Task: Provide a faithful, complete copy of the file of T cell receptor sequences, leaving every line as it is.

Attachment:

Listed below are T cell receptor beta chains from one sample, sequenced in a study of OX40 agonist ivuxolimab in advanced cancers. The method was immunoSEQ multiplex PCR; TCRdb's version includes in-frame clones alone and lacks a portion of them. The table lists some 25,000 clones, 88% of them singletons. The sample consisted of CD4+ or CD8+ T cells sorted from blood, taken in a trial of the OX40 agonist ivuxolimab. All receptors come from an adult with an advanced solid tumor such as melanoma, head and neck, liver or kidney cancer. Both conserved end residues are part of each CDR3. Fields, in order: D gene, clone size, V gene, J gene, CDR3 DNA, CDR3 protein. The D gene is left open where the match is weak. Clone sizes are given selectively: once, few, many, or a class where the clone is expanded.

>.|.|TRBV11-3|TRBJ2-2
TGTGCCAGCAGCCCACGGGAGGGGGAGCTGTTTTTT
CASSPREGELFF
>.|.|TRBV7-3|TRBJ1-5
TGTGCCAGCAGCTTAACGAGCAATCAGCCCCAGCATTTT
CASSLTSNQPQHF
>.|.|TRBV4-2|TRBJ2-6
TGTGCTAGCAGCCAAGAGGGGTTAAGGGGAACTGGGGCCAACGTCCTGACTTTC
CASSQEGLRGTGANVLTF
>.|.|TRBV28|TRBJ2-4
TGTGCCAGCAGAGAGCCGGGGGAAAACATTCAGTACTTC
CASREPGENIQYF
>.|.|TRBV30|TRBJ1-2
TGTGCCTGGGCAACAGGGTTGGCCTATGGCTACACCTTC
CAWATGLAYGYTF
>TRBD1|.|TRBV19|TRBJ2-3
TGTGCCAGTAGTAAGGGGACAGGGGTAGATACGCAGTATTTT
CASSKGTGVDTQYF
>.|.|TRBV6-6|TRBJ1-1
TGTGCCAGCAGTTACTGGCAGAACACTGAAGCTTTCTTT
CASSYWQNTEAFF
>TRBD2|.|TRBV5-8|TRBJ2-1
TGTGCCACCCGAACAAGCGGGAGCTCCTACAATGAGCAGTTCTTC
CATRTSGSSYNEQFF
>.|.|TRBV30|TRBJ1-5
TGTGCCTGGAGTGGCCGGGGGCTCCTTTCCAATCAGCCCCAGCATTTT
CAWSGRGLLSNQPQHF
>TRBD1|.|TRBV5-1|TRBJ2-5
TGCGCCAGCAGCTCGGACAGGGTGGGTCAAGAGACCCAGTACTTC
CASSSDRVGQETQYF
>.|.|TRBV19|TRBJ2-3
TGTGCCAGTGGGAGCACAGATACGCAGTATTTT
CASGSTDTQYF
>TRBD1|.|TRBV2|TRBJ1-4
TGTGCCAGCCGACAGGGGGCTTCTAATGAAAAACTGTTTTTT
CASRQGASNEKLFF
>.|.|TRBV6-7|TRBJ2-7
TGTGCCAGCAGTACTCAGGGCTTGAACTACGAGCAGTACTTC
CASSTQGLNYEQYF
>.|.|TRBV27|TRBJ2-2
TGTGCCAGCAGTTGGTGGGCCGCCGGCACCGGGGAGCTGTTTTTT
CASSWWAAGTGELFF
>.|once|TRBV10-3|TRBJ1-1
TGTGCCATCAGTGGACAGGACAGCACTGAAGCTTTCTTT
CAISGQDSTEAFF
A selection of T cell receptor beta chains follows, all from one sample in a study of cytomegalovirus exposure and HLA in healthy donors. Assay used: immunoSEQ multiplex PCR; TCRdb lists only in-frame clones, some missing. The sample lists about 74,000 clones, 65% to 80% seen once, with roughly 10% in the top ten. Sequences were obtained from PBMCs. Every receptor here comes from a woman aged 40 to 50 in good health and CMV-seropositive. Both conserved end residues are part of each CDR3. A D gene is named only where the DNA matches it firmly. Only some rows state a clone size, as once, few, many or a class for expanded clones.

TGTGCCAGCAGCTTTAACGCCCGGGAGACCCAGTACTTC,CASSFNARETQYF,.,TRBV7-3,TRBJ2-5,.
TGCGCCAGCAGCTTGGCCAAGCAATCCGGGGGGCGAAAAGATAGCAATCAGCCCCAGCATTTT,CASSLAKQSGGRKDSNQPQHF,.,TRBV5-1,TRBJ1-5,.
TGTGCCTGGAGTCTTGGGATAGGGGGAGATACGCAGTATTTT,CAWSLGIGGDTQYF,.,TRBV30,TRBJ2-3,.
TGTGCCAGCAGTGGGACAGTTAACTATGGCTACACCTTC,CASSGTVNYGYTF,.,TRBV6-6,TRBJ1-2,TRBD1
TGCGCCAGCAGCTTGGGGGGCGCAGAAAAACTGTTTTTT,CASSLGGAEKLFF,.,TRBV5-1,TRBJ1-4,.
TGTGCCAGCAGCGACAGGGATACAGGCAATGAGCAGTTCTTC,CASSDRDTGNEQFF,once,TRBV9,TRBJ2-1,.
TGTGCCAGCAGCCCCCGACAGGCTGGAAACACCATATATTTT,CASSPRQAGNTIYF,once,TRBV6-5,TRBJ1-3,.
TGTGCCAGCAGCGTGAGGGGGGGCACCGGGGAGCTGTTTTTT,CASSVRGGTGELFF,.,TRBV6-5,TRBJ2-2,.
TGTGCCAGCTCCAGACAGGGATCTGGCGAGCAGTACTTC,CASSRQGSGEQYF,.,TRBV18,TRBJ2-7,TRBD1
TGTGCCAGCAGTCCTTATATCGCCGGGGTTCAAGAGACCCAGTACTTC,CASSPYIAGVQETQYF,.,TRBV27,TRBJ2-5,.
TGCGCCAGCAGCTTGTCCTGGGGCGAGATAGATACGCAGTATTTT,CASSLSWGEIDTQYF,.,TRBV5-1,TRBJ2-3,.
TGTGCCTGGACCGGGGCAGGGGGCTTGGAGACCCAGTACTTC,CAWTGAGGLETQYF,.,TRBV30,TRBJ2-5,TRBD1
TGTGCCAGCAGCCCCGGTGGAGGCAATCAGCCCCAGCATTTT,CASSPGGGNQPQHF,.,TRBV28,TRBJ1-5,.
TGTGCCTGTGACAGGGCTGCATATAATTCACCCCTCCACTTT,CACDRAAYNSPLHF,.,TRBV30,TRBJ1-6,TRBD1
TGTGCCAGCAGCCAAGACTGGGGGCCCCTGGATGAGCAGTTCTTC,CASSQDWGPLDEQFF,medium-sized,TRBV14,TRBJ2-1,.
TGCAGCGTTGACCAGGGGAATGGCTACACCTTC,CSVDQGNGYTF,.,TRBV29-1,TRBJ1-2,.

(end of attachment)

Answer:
Listed below are T cell receptor beta chains from one sample, sequenced in a study of OX40 agonist ivuxolimab in advanced cancers. The method was immunoSEQ multiplex PCR; TCRdb's version includes in-frame clones alone and lacks a portion of them. The table lists some 25,000 clones, 88% of them singletons. The sample consisted of CD4+ or CD8+ T cells sorted from blood, taken in a trial of the OX40 agonist ivuxolimab. All receptors come from an adult with an advanced solid tumor such as melanoma, head and neck, liver or kidney cancer. Both conserved end residues are part of each CDR3. Fields, in order: D gene, clone size, V gene, J gene, CDR3 DNA, CDR3 protein. The D gene is left open where the match is weak. Clone sizes are given selectively: once, few, many, or a class where the clone is expanded.

>.|.|TRBV11-3|TRBJ2-2
TGTGCCAGCAGCCCACGGGAGGGGGAGCTGTTTTTT
CASSPREGELFF
>.|.|TRBV7-3|TRBJ1-5
TGTGCCAGCAGCTTAACGAGCAATCAGCCCCAGCATTTT
CASSLTSNQPQHF
>.|.|TRBV4-2|TRBJ2-6
TGTGCTAGCAGCCAAGAGGGGTTAAGGGGAACTGGGGCCAACGTCCTGACTTTC
CASSQEGLRGTGANVLTF
>.|.|TRBV28|TRBJ2-4
TGTGCCAGCAGAGAGCCGGGGGAAAACATTCAGTACTTC
CASREPGENIQYF
>.|.|TRBV30|TRBJ1-2
TGTGCCTGGGCAACAGGGTTGGCCTATGGCTACACCTTC
CAWATGLAYGYTF
>TRBD1|.|TRBV19|TRBJ2-3
TGTGCCAGTAGTAAGGGGACAGGGGTAGATACGCAGTATTTT
CASSKGTGVDTQYF
>.|.|TRBV6-6|TRBJ1-1
TGTGCCAGCAGTTACTGGCAGAACACTGAAGCTTTCTTT
CASSYWQNTEAFF
>TRBD2|.|TRBV5-8|TRBJ2-1
TGTGCCACCCGAACAAGCGGGAGCTCCTACAATGAGCAGTTCTTC
CATRTSGSSYNEQFF
>.|.|TRBV30|TRBJ1-5
TGTGCCTGGAGTGGCCGGGGGCTCCTTTCCAATCAGCCCCAGCATTTT
CAWSGRGLLSNQPQHF
>TRBD1|.|TRBV5-1|TRBJ2-5
TGCGCCAGCAGCTCGGACAGGGTGGGTCAAGAGACCCAGTACTTC
CASSSDRVGQETQYF
>.|.|TRBV19|TRBJ2-3
TGTGCCAGTGGGAGCACAGATACGCAGTATTTT
CASGSTDTQYF
>TRBD1|.|TRBV2|TRBJ1-4
TGTGCCAGCCGACAGGGGGCTTCTAATGAAAAACTGTTTTTT
CASRQGASNEKLFF
>.|.|TRBV6-7|TRBJ2-7
TGTGCCAGCAGTACTCAGGGCTTGAACTACGAGCAGTACTTC
CASSTQGLNYEQYF
>.|.|TRBV27|TRBJ2-2
TGTGCCAGCAGTTGGTGGGCCGCCGGCACCGGGGAGCTGTTTTTT
CASSWWAAGTGELFF
>.|once|TRBV10-3|TRBJ1-1
TGTGCCATCAGTGGACAGGACAGCACTGAAGCTTTCTTT
CAISGQDSTEAFF
A selection of T cell receptor beta chains follows, all from one sample in a study of cytomegalovirus exposure and HLA in healthy donors. Assay used: immunoSEQ multiplex PCR; TCRdb lists only in-frame clones, some missing. The sample lists about 74,000 clones, 65% to 80% seen once, with roughly 10% in the top ten. Sequences were obtained from PBMCs. Every receptor here comes from a woman aged 40 to 50 in good health and CMV-seropositive. Both conserved end residues are part of each CDR3. A D gene is named only where the DNA matches it firmly. Only some rows state a clone size, as once, few, many or a class for expanded clones.

TGTGCCAGCAGCTTTAACGCCCGGGAGACCCAGTACTTC,CASSFNARETQYF,.,TRBV7-3,TRBJ2-5,.
TGCGCCAGCAGCTTGGCCAAGCAATCCGGGGGGCGAAAAGATAGCAATCAGCCCCAGCATTTT,CASSLAKQSGGRKDSNQPQHF,.,TRBV5-1,TRBJ1-5,.
TGTGCCTGGAGTCTTGGGATAGGGGGAGATACGCAGTATTTT,CAWSLGIGGDTQYF,.,TRBV30,TRBJ2-3,.
TGTGCCAGCAGTGGGACAGTTAACTATGGCTACACCTTC,CASSGTVNYGYTF,.,TRBV6-6,TRBJ1-2,TRBD1
TGCGCCAGCAGCTTGGGGGGCGCAGAAAAACTGTTTTTT,CASSLGGAEKLFF,.,TRBV5-1,TRBJ1-4,.
TGTGCCAGCAGCGACAGGGATACAGGCAATGAGCAGTTCTTC,CASSDRDTGNEQFF,once,TRBV9,TRBJ2-1,.
TGTGCCAGCAGCCCCCGACAGGCTGGAAACACCATATATTTT,CASSPRQAGNTIYF,once,TRBV6-5,TRBJ1-3,.
TGTGCCAGCAGCGTGAGGGGGGGCACCGGGGAGCTGTTTTTT,CASSVRGGTGELFF,.,TRBV6-5,TRBJ2-2,.
TGTGCCAGCTCCAGACAGGGATCTGGCGAGCAGTACTTC,CASSRQGSGEQYF,.,TRBV18,TRBJ2-7,TRBD1
TGTGCCAGCAGTCCTTATATCGCCGGGGTTCAAGAGACCCAGTACTTC,CASSPYIAGVQETQYF,.,TRBV27,TRBJ2-5,.
TGCGCCAGCAGCTTGTCCTGGGGCGAGATAGATACGCAGTATTTT,CASSLSWGEIDTQYF,.,TRBV5-1,TRBJ2-3,.
TGTGCCTGGACCGGGGCAGGGGGCTTGGAGACCCAGTACTTC,CAWTGAGGLETQYF,.,TRBV30,TRBJ2-5,TRBD1
TGTGCCAGCAGCCCCGGTGGAGGCAATCAGCCCCAGCATTTT,CASSPGGGNQPQHF,.,TRBV28,TRBJ1-5,.
TGTGCCTGTGACAGGGCTGCATATAATTCACCCCTCCACTTT,CACDRAAYNSPLHF,.,TRBV30,TRBJ1-6,TRBD1
TGTGCCAGCAGCCAAGACTGGGGGCCCCTGGATGAGCAGTTCTTC,CASSQDWGPLDEQFF,medium-sized,TRBV14,TRBJ2-1,.
TGCAGCGTTGACCAGGGGAATGGCTACACCTTC,CSVDQGNGYTF,.,TRBV29-1,TRBJ1-2,.